Kellie G. Olah
HR Huddle columnist Kellie Olah is the practice management and human resources consultant at Veterinary Business Advisors. The company provides legal, human resources and practice management services to veterinarians nationwide. Olah is a certified veterinary practice manager, a certified veterinary business leader and a nationally certified senior professional in human resources.Read Articles Written by Kellie G. Olah
Recruiting, training and retaining quality employees is an ongoing challenge for veterinary practices of all sizes. Successfully doing so, though, is crucial if a practice is to thrive.
Team members involved in human resources should know how to address the three key issues below. Let’s look at the issues, questions to consider and methods of dealing with the challenges.
The Millennial Age
As baby boomers retire and Generation X ages, increasing numbers of millennials are entering the workforce. Expectations have been high for this generation, known as ambitious high achievers, but their transition into the workforce hasn’t necessarily been smooth. Intergenerational misunderstandings and conflicts waste millennial potential.
It’s important to note that a large percentage of millennials were raised by parents who packed their kids’ schedules with music lessons, sports practices and more. Many parents approached teachers and coaches if they felt their child did not receive a fair grade or wasn’t getting enough playing time.
Because of this helicopter parenting, some millennials are not as accustomed to asking for what they want and need, as previous generations were, which helps to explain why 93 percent of millennials left their last jobs and changed roles without first approaching their supervisor.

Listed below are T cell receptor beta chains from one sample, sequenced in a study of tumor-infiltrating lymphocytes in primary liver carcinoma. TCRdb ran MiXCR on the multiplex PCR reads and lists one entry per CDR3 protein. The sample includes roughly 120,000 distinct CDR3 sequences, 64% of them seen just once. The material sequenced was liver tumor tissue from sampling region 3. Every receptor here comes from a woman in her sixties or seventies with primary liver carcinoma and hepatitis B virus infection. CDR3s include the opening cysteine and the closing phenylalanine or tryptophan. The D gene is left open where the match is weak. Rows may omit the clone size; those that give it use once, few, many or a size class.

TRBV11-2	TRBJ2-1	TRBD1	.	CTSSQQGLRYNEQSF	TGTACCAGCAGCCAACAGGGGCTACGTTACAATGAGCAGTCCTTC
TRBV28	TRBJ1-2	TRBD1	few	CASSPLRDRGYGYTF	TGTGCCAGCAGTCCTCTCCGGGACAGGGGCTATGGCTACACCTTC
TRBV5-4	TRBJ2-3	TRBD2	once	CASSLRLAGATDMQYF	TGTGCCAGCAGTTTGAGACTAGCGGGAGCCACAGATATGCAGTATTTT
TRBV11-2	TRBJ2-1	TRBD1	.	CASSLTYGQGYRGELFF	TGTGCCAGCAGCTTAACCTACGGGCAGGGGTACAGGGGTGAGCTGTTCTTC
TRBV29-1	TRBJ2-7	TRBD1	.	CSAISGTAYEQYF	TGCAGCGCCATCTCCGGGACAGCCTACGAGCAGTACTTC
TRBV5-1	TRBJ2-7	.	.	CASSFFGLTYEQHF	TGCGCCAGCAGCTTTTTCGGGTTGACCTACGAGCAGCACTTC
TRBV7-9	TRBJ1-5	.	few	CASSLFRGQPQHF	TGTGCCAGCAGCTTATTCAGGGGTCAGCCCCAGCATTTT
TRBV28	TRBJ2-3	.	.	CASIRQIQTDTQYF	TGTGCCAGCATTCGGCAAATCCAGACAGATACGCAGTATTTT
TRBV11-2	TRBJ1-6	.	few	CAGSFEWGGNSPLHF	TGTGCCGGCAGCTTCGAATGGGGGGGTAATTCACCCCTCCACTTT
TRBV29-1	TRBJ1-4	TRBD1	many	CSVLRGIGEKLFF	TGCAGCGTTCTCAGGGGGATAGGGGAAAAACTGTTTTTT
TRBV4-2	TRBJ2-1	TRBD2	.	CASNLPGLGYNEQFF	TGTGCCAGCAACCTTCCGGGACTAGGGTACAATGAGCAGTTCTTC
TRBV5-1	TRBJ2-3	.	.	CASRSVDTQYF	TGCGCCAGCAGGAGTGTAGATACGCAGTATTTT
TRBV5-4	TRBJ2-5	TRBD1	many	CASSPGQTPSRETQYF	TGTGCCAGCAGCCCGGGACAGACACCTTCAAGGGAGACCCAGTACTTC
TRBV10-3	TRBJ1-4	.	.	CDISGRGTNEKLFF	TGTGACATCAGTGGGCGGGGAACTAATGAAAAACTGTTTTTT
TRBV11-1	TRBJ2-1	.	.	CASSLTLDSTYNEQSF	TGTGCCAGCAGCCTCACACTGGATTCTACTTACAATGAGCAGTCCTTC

How can the lines of communication be opened between generations? How can the energy and talent of millennials be effectively harnessed in your practice?
- Work-life balance. According to one study, 57 percent of millennials say that work-life balance, along with personal well-being, is very important. A lack of flexibility was one of the main reasons millennials quit a job. How can you incorporate flexibility into your practice?
- Family oriented: Almost 40 percent of the millennial generation is so unhappy with the dearth of paid parental leave that they are willing to move to another country to obtain the benefit. How can you address the concern?
- Team oriented: Why does team-based work appeal to millennials? One, they find the work more pleasurable, and two, some prefer to avoid risk. Accommodating this preference would be beneficial to your practice, as these workers tend to contribute their best efforts when working in collaboration with others. They enjoy tackling challenges and don’t like to be bored. How can you harness this positive energy?
- Externally motivated: Many millennials are motivated by personal achievement and they appreciate participating in cross-functional situations where their expertise is merged with the skills of others to achieve common goals. They are accustomed to frequent feedback, so if you want to boost their potential in the practice, be transparent about your expectations and provide the desired feedback, including but not limited to regular performance reviews. Also, give praise and recognition when deserved, and create opportunities for promotions.